I've gotten into the habit of waiting until the end of the year and then buying all the year's posthumous FZ releases for myself for Christmas. So for Xmas 2010 I got Greasy Love Songs, Congress Shall Make No Law... and this album. Of the three 2010 releases, this one is easily my favorite because it's packed with a ton of non-doo-wop Zappa music.
This three disc set documents a series of shows in London at the Odeon in January and February of 1978 with the band line-up of Zappa and Adrian Belew on guitars, Terry Bozzio on drums, Patrick O'Hearn on bass, Tommy Mars and Peter Wolf on keys and Ed Mann on percussion. Recordings from those same shows were used as the building blocks for the Sheik Yerbouti album, but the liner notes for Hammersmith stress that while some of the songs are the same, these recordings all come from different performances. They attempted to piece together the best bits that hadn't been used before to re-construct a full concert, with multiple encores. As some fans have pointed out, the album is missing versions of Wild Love, Yo' Mama and possibly a couple other songs, but I guess you can't have everything.
If you're like me, you probably looked at the set list and thought "Good god, do I really need another version of Dancin' Fool, I Have Been in You, Titties and Beer, Bobby Brown, Dinah-Moe Humm, another audience dance contest and especially yet another Torture Never Stops?" And the answer is no, you probably don't. I know I didn't.
But on the other hand, you get a kick-ass performance of City of Tiny Lights, a super-extended version of Pound For a Brown with "conducted improv" and solos from nearly everyone in the band, a rare live appearance by Little House I Used to Live In (wish that one was longer), a funny version of Dong Work for Yuda, Envelopes with lyrics (I never even knew that song had lyrics), an early prototype of Watermelon in Easter Hay, a bunch of kick-ass encore performances and lots of fresh banter between Zappa and the audience (my favorite bit is when Frank tells the guy who keeps whistling to shut up). It took me a little while to warm up to this album, but by the time I hit the last track on disc 1, I was into it.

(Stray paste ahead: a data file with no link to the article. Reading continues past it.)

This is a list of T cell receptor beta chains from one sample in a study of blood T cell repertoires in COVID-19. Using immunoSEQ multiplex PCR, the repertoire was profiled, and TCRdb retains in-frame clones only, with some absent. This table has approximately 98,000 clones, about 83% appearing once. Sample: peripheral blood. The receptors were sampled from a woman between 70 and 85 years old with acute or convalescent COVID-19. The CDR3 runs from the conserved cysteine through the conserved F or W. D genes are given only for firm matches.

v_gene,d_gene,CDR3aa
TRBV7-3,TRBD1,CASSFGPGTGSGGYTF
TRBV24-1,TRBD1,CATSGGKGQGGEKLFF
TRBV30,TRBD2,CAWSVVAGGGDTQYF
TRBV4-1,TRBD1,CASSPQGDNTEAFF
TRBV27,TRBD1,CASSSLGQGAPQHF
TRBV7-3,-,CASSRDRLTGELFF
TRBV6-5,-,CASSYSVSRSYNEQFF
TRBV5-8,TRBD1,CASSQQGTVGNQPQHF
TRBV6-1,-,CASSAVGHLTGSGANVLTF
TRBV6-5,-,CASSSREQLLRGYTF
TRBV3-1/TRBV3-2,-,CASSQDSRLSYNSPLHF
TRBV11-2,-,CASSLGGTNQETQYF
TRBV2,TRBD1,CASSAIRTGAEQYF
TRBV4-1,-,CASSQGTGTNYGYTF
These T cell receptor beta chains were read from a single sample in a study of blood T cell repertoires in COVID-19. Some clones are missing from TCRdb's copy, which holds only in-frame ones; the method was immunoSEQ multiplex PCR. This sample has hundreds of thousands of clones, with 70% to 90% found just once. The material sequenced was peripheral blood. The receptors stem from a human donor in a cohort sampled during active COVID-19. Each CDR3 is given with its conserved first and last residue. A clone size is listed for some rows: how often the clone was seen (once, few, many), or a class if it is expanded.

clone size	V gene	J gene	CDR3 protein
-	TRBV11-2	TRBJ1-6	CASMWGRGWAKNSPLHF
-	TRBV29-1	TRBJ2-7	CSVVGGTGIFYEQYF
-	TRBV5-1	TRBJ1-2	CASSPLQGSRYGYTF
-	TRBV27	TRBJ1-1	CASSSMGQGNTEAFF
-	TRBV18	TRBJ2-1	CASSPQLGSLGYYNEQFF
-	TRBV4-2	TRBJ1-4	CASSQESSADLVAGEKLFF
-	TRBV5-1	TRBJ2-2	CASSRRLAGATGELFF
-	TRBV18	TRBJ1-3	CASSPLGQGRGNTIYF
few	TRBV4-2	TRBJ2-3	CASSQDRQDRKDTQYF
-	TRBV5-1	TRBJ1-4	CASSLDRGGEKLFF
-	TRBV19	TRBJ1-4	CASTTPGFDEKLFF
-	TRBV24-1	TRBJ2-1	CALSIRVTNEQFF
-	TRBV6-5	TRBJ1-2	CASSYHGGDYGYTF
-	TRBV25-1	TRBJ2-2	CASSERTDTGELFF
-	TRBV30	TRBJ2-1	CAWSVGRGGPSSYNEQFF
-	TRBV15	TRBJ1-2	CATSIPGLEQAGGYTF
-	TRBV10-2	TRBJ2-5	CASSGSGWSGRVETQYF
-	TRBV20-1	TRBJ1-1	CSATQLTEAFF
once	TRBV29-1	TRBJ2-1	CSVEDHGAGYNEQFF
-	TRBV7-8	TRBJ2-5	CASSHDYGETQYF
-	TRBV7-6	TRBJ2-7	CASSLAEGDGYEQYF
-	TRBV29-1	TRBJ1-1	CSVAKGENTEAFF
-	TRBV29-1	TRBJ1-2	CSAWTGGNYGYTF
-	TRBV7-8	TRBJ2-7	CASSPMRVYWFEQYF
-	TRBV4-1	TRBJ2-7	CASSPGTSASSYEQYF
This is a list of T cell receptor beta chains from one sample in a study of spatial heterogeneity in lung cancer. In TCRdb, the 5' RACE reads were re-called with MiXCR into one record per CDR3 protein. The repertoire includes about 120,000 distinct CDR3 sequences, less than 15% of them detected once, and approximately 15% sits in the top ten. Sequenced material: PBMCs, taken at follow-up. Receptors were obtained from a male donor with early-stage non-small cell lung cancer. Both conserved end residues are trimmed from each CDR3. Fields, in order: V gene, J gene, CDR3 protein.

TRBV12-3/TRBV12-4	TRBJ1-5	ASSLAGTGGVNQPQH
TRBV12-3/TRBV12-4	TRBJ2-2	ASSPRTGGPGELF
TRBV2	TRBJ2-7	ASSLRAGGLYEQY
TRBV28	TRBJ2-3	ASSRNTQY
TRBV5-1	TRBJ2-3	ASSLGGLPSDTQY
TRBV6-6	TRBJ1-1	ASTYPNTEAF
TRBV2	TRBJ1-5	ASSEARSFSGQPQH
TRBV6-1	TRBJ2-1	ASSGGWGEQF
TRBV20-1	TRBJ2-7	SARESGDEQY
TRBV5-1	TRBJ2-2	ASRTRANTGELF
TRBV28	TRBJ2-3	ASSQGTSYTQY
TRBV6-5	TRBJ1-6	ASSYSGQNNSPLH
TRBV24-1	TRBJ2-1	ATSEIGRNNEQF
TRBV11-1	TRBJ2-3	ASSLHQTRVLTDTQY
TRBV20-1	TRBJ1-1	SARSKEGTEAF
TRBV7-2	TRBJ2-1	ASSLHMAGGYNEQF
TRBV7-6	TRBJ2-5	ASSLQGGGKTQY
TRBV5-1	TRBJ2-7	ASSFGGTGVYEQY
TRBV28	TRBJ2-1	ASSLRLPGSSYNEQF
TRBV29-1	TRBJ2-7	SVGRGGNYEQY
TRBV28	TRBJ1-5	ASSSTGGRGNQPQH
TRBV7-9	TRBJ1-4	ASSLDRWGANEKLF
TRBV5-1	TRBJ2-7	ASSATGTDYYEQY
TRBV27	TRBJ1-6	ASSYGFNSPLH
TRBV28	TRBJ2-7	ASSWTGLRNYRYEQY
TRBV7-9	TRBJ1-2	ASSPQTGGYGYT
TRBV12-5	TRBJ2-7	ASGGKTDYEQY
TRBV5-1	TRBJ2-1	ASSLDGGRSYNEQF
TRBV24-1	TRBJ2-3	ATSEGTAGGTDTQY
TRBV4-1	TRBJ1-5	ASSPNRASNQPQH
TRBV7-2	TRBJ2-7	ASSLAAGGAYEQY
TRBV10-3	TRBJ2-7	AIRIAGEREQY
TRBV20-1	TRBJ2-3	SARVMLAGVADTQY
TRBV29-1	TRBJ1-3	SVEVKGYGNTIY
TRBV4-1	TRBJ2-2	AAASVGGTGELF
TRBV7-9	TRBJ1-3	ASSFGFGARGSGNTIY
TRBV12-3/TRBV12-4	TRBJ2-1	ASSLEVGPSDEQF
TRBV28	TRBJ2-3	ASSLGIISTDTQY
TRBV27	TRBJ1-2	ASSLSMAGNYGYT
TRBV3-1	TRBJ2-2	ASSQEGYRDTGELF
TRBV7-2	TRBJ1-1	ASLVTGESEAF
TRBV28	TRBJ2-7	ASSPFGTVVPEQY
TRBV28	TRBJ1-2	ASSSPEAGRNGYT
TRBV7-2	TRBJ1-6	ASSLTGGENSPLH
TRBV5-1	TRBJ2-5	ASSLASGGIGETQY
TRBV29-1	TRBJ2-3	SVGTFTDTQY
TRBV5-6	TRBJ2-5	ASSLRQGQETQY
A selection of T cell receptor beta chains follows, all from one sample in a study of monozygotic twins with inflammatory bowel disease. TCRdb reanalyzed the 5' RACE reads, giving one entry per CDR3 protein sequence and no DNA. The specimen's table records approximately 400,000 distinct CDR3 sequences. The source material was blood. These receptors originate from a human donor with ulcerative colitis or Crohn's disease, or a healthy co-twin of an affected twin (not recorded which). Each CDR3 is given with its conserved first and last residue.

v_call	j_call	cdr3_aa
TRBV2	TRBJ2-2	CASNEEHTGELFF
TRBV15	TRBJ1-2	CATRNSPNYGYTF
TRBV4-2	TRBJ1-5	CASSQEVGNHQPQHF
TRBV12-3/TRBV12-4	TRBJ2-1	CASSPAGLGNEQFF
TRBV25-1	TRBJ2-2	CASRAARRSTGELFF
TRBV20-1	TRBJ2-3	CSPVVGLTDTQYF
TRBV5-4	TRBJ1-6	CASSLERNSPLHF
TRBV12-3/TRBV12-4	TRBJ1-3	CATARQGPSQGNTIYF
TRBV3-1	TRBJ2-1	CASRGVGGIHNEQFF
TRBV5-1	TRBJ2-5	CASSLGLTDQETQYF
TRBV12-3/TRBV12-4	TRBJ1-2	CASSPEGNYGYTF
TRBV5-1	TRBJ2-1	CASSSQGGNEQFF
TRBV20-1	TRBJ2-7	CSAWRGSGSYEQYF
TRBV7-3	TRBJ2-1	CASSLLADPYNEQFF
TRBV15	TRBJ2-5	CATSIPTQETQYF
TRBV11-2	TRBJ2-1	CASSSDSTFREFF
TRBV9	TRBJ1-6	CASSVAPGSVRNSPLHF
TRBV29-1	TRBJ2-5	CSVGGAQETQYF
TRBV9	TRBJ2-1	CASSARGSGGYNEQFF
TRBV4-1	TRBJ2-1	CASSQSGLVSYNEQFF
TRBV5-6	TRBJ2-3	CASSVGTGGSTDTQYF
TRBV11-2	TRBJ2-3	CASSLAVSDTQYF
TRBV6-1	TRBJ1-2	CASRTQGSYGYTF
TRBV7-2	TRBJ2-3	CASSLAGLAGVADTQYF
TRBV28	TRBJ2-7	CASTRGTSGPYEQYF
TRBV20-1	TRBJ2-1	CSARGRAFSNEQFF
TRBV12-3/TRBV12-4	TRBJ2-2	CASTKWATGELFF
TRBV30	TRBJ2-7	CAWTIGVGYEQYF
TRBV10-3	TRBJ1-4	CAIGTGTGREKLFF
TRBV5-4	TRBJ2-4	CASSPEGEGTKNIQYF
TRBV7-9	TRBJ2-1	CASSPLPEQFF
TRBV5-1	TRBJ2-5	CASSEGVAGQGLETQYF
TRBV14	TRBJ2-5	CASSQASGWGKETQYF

Other random notes: Terry Firma is Gail's clever name for a Bozzio drum solo. The packaging comes with an outer slipcase that holds a fold-out triple disc holder and a separate cardboard case for the liner notes and goodies. Those goodies include a balloon with the trademarked Zappa facial hair on it and a party hat made out of tissue paper. I guess these "special" packages that the ZFT keeps whipping up are nifty and all, but if it would have knocked a few bucks off the price I could have done without the balloon and hat. Still, the set is selling for $48, which is almost reasonable for a 3-CD collector's item (especially compared with the prices of the other ZFT releases from 2010).
The sound quality of the music is excellent. No borderline bootleg sound here. The liner notes include the band line-up, recording dates and info, a difficult to read track listing (seriously, why make it so hard to figure out what's on these albums? Just print the songs in an easy-to-read table for cripes sake) and an essay by Peter Wolf explaining how he ended up in Zappa's band and the effect it had on his career. There's also a picture of Frank sitting naked on a toilet playing a guitar, in case anyone wanted that. If you did, WHY? And of course there's the usual incomprehensible liner notes from Gail and lists of endangered plants and animals that have nothing to do with the release.
As an aside, does anyone else who has heard the album think the transition from disc 2 to disc 3 was really badly done? Why fade out Dong Work and then fade it back in on the next disc? It's only a 3 minute song, and there's a clean break between it and Bobby, so why not make the break there? There would have been plenty of room left on disc 2 to include Dong. I just think it's odd, is all.
So should you buy this thing? Well, if you've got the money to spare and you're a fan of the Sheik Yerbouti band and would like to hear more live versions of that band with great sound quality, then this is an essential purchase. If you're a Zappa fanatic and collector, it's a must-buy. If you're sick to death of hearing the songs on this album, then you can probably safely skip it. There are some neat "rarities" (outlined above), but nothing that really screams "Your Zappa experience is incomplete if you haven't heard me!"